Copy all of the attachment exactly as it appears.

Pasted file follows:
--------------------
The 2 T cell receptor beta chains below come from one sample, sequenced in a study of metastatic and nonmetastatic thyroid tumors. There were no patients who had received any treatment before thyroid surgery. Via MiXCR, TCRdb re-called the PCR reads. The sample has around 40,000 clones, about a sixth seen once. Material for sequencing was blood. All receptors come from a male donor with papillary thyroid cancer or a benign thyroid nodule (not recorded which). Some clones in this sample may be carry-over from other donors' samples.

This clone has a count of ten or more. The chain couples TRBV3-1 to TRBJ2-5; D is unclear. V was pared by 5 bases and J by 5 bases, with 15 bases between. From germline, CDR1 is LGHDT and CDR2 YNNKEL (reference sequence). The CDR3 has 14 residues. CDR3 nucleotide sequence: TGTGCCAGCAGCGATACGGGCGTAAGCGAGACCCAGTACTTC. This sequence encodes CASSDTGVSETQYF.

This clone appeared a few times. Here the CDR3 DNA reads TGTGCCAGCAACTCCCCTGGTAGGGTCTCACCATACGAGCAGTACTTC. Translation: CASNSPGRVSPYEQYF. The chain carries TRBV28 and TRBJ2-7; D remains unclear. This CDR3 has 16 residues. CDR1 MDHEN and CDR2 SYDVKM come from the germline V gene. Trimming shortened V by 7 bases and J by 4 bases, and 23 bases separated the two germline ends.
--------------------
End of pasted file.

The 2 T cell receptor beta chains below come from one sample, sequenced in a study of metastatic and nonmetastatic thyroid tumors. There were no patients who had received any treatment before thyroid surgery. Via MiXCR, TCRdb re-called the PCR reads. The sample has around 40,000 clones, about a sixth seen once. Material for sequencing was blood. All receptors come from a male donor with papillary thyroid cancer or a benign thyroid nodule (not recorded which). Some clones in this sample may be carry-over from other donors' samples.

This clone has a count of ten or more. The chain couples TRBV3-1 to TRBJ2-5; D is unclear. V was pared by 5 bases and J by 5 bases, with 15 bases between. From germline, CDR1 is LGHDT and CDR2 YNNKEL (reference sequence). The CDR3 has 14 residues. CDR3 nucleotide sequence: TGTGCCAGCAGCGATACGGGCGTAAGCGAGACCCAGTACTTC. This sequence encodes CASSDTGVSETQYF.

This clone appeared a few times. Here the CDR3 DNA reads TGTGCCAGCAACTCCCCTGGTAGGGTCTCACCATACGAGCAGTACTTC. Translation: CASNSPGRVSPYEQYF. The chain carries TRBV28 and TRBJ2-7; D remains unclear. This CDR3 has 16 residues. CDR1 MDHEN and CDR2 SYDVKM come from the germline V gene. Trimming shortened V by 7 bases and J by 4 bases, and 23 bases separated the two germline ends.